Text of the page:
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Is Manitobans' choice drink changing? A new report suggests it might be

Manitobans drank enough beer in the past year to fill an Olympic-sized swimming pool more than two dozen times – but a new report suggests other alcoholic beverages are wetting the whistle of more and more Manitobans.

Chris Warwaruk, the co-owner of Farmery Estate Brewery, has noticed the drink of choice for Manitobans has been changing.

"We noticed that with COVID that a lot of people were obviously at home and basically experimenting with different beverages," he said. "We definitely saw that impact in all the channels."

It prompted the Manitoba-made brewery to broaden its scope, experimenting with more flavours and cooler-style drinks.

"I think that Farmery has stepped up too and really kind of expanded our portfolio to try and reach that customer and to try and figure out what the local consumer is wanting," he said.

And what is that local consumer wanting? According to Manitoba Liquor and Lotteries (MBLL), it may be shifting.

According to the Crown corporation's annual report, there were 65.5 million litres of beer sold in the province in the past year. That's enough beer to fill an Olympic-sized swimming pool more than 26 times.

However, beer sales have more or less consistently trended down over the past 10 years.

The report says this is partially because more customers are opting for the refreshment beverage category – a big category that includes coolers, seltzers and ciders to name a few.

According to the report, refreshment beverage sales have more than doubled in Manitoba over the past five years.

It is not a surprise to Marcus Wiebe, who runs Dead Horse Cider in southern Manitoba.

"I do think that the overall trend in alcohol beverage overall has kind of been to try more. There's more than just craft beer now – there's craft seltzers, there's craft ciders and stuff like that," he said.

"People are learning there is more than just beer, which is not a hit against beer. I like beer. Beer is great, but I think trying a cider here and there can be good too."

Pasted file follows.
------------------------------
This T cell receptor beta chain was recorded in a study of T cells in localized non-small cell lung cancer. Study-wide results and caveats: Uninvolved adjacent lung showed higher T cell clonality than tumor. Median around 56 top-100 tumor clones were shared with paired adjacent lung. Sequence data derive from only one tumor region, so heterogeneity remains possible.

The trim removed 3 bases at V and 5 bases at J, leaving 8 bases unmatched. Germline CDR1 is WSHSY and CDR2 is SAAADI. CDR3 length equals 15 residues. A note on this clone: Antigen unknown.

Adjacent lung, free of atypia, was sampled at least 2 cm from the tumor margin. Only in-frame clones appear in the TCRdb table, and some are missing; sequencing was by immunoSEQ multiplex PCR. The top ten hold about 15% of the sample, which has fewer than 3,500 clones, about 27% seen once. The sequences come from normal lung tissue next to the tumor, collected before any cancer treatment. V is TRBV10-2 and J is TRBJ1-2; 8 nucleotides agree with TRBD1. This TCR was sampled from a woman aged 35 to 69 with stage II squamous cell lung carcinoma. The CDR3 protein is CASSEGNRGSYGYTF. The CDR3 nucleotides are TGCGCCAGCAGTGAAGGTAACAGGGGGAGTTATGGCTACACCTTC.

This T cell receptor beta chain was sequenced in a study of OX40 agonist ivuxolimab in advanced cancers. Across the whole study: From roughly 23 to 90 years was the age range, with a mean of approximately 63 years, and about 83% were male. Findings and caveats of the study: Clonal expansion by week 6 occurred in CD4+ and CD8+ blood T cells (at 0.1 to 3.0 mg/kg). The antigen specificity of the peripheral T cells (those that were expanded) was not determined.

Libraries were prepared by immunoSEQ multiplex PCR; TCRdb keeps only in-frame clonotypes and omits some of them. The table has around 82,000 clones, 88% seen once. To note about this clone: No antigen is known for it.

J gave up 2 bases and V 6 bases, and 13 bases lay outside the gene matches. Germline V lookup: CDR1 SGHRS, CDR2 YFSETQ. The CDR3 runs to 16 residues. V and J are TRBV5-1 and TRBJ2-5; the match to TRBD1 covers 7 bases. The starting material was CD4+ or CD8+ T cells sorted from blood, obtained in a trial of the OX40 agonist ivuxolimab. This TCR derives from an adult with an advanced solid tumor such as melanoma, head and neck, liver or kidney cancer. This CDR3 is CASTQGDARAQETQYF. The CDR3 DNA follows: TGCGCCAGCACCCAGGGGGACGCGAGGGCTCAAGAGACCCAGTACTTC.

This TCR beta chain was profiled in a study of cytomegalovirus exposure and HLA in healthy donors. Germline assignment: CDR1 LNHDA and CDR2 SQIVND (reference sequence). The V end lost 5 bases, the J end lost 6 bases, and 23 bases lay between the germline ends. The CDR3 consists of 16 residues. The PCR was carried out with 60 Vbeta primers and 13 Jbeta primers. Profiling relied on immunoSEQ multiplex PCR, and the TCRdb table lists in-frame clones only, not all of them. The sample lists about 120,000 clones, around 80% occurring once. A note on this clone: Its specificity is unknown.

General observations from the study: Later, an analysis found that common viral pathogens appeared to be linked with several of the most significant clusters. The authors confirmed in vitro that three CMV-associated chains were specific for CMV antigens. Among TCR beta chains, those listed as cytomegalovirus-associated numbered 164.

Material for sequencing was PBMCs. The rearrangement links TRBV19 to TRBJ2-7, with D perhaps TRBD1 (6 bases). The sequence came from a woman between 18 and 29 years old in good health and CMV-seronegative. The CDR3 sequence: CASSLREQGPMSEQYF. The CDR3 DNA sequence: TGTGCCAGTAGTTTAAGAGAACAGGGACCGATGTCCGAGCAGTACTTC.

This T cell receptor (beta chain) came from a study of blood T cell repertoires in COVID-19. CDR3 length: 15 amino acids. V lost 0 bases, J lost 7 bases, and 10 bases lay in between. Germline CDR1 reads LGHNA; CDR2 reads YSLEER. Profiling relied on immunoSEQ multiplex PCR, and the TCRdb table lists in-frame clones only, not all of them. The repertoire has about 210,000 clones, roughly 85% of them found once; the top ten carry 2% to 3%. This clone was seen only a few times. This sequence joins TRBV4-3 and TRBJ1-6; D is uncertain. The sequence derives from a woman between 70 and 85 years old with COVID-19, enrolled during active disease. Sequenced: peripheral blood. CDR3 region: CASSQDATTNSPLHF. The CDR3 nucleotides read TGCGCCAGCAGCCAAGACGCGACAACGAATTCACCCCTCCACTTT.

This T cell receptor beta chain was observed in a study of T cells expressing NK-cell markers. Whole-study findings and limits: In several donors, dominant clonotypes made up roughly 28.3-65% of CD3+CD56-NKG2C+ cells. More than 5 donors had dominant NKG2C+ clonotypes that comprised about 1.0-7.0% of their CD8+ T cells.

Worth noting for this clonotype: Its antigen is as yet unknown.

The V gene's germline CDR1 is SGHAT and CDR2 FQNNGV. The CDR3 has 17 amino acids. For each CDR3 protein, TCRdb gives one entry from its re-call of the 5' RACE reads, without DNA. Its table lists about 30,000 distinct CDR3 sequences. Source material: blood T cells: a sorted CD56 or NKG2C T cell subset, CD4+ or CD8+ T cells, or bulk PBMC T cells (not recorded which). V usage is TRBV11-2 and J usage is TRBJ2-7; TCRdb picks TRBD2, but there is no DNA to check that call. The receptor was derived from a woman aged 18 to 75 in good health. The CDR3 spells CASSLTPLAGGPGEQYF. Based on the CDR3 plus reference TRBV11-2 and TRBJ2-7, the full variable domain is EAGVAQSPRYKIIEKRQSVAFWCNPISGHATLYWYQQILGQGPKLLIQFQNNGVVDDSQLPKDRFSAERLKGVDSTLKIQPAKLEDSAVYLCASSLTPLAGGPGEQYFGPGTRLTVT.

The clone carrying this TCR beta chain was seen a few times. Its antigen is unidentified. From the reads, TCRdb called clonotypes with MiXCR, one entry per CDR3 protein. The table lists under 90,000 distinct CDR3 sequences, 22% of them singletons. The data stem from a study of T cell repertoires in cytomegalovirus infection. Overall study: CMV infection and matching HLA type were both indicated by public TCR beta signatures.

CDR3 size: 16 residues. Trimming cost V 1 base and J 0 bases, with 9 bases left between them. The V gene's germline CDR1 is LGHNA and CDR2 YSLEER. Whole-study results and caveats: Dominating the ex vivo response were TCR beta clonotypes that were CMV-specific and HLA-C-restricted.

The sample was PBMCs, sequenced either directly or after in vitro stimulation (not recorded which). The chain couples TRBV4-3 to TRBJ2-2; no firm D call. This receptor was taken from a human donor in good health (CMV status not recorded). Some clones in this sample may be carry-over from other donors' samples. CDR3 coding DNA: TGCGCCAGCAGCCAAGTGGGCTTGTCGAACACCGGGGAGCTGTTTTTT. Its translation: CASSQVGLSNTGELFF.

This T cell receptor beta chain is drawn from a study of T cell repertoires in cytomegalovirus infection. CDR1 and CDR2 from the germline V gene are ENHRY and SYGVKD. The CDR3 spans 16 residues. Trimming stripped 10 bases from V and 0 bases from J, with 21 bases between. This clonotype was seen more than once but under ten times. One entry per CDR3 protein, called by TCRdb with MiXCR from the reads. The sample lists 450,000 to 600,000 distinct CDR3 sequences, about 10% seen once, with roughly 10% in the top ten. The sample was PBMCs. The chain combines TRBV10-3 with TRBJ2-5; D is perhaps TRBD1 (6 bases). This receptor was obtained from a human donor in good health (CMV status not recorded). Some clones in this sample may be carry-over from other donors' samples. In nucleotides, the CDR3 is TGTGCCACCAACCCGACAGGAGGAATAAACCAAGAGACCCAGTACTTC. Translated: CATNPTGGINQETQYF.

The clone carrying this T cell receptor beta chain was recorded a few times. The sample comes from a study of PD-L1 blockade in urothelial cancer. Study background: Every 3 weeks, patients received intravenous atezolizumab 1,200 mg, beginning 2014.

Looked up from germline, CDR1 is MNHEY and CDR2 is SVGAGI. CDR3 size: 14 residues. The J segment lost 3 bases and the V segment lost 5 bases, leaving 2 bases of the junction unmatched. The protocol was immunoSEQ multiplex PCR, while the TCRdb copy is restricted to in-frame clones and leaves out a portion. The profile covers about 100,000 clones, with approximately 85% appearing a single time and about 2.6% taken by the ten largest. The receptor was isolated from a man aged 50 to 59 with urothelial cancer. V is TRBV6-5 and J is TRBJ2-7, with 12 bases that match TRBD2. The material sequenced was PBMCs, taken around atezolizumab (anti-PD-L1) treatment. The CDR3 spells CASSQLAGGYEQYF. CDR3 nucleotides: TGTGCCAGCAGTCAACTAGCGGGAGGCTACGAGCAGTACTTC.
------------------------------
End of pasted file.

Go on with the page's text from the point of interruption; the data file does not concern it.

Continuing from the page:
He said since starting his cider company in 2018, he's seen the shift in other jurisdictions towards the refreshment beverage category, especially seltzers. So seeing it in Manitoba is not a shock.

Manitobans' watering holes may be changing too.

The report says sales decreased at hotel beer vendors, while sales increased at specialty wine stores and in most restaurants and bars thanks to a full year of banquets, festivals, sporting events and concerts.

Michael Juce, the president of the Manitoba Hotel Association said those numbers are likely skewed due to the pandemic when restaurants, bars and sporting events were shut down.

The changes highlighted in the report, Juce said, seem to be more of a return to pre-pandemic levels.

"It's going to be interesting to see whether this is kind of the start of a trend I'll say, or whether this is the new normal," he said.

At the end of the day, Wiebe said Manitobans' drink of choice is not as important as where it is coming from.

"If people would drink more craft beer, cider, wine, distilled spirits, vodka, gin or whisky – whatever, more craft stuff and less really big companies, that would be better for everyone in Manitoba," he said.

"It's going to benefit everyone." Top Stories

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